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  1. So here's the thing--there's a really hard-to-overturn Supreme Court majority now. States are intentionally passing laws that will try to make it up to challenge Roe v Wade. Now that they got what they want--will their other sensibilities take over? When do they start working on the next issue?
  2. I actually agree. Less manned missions (for now), and more robotic ones, probes, drones, etc. But getting in the space race provides huge dividends in technology, resource acquisition (imagine if we could mine the moon or asteroids), military advantages, etc. We should be able to move about the inner solar system with relative ease. We should also invest more in a science standpoint on big telescopes and such.
  3. That's almost everyone (against late term abortions which no abortion provider will really do these days anyway unless there's huge medical risk) I think a healthier debate as to pro-life/choice should be "when" instead of "always" or "never". At some point, everyone recognizes it's a human life that shouldn't be terminated. The Catholic church taught us that life begins at conception. But 40-60% of fertilized eggs don't make it past the first trimester. If ensoulment happens at conception then heaven is filled with the souls of as many unborn as born, which makes no sense either.
  4. I don't trust USU in the NCAA tourney but Washington is pretty bad. (Arizona State didn't deserve to make it in either)
  5. Or we could go full on some socialist/communist countries route where colleges have only X slots open based on the need for those occupations. And if you aren't one of the Top 10 in Art History or Astronomy appointees, sorry you have to get a practical degree.
  6. You can't really use a national emergency to fix health something like health care or education anyway. Those things aren't really controlled at the national level. (Unless we had nationalized health care) In theory, we could use it on a massive engineering project to refreeze the polar ice caps or install O2 generators everywhere. I suspect that's what will happen one day--humanity will not kill itself--it will just wait to the last minute and fixing itself and the planet will be way more expensive than it could have been.
  7. 1. Health Care is a big priority. I actually think having socialized health care in the US would likely darw problems to the biggest issues that need fixing. Because then everyone will be involved and will see it. But I disagree with your priorities. The top health care issues are the top killers: (Old Age/Cardio Related Issues/Cancers/Obesity) 2. Environment -- I feel like everyone has realized--you can't save the environment by telling people to reduce things. That just isn't going to happen. But we can save the world by coming up with innovation, in energy and energy storage and other things. Energy *Storage* not energy production is the big issue. We can easily (and cheaply) produce energy via wind, solar, ocean, etc. But we can't effectively store and transport it. That's where the cost is. 3. This is important if we want the United States to be a top power. Other countries with bigger populations and bigger land masses have an inherent advantage. If we want to stay on top we need to be smarter. We can be smarter by educating our population better. But I think one of the issues is that we don't know how to effectively rate our educators. What makes a good teacher? What's the best way to test and prepare our students? 4. Yeah, I don't think this is a big deal. A healthy economy isn't necessarily related to our debt.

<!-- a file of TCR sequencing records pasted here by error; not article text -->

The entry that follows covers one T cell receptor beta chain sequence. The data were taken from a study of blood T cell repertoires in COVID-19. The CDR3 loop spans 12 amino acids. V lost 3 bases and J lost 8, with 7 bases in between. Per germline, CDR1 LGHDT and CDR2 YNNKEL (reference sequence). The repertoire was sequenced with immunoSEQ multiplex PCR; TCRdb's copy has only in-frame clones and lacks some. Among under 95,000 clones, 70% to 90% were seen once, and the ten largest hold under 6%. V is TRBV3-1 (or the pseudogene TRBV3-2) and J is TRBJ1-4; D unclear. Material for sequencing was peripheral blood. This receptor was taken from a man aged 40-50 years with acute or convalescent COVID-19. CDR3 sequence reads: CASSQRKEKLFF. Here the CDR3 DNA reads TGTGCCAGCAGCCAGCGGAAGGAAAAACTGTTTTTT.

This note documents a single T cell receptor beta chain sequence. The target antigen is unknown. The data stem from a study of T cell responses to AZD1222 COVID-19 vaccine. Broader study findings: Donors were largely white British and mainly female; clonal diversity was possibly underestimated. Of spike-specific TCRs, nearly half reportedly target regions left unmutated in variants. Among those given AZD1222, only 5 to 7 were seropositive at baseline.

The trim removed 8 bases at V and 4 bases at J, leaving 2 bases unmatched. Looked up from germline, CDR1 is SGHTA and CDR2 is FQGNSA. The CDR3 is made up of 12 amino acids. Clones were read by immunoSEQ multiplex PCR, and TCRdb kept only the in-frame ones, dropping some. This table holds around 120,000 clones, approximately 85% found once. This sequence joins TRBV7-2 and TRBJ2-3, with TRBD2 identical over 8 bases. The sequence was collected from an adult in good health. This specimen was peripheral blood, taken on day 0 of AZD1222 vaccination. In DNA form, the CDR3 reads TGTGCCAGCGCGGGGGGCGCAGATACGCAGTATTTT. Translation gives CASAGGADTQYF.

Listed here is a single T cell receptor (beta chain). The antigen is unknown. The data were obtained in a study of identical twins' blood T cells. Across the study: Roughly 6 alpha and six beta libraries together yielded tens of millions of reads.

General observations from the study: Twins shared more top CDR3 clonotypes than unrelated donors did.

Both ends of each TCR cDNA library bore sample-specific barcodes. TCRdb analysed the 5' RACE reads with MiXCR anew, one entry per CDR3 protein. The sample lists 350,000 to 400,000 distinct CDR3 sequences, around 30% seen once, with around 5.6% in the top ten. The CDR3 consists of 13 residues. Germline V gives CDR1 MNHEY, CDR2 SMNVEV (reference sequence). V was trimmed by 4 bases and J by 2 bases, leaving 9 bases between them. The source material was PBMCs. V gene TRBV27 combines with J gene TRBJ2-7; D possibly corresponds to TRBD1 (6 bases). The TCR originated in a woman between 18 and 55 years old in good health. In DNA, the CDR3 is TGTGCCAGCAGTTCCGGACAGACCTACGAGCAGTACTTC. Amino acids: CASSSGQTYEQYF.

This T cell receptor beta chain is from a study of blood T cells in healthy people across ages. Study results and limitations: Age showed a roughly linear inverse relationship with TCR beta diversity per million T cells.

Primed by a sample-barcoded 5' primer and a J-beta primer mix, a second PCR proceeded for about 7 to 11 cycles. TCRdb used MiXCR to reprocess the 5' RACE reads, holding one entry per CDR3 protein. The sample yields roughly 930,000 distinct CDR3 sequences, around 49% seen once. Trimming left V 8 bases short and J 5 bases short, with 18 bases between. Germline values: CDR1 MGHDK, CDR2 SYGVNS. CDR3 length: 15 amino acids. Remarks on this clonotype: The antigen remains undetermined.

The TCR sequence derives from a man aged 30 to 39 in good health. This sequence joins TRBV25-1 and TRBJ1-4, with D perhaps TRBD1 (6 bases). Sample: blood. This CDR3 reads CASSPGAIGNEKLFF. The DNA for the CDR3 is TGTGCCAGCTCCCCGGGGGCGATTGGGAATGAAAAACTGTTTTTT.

8. To be fair, everyone thought the same thing about Hillary looking at the early/middle of the Republican Primaries in 2016.
  9. Basically, the conference has proven unable to monetize it's T3 rights, such that some schools (Hawaii and Boise) can bring in more than the entire conference is getting combined. If the conference can't get the appropriate value, then it's necessary to just give them back to the schools to do what they can.
  10. I'm hoping the extreme rhetoric on both sides is simply political posturing. I say this as a "liberal" (really, a moderate) -- while I think a wall will be ineffective and not worth it, it shouldn't be a non-negotiable position that the Democrats are fundamentally opposed to. I certainly hope that they are using it as leverage to get something they really want. (And to be fair, I don't think the Republicans have offered something the Dems truly want either) This *should* be a scenario that can be a win/win for both sides.
  11. Really, just Rocky Long. Both on the decision to go for 2 and the baffling play call.
  12. Yes we are still bitter. The WAC invaded and has conquered the MWC left-behinds. Nevada is probably the only school without a reason to be bitter since they got their lifeline when the MWC schools ran off. In either case, the MWC schools just need to buy the WAC-name and history/record books (and a new commish) and take it over and all will be right again.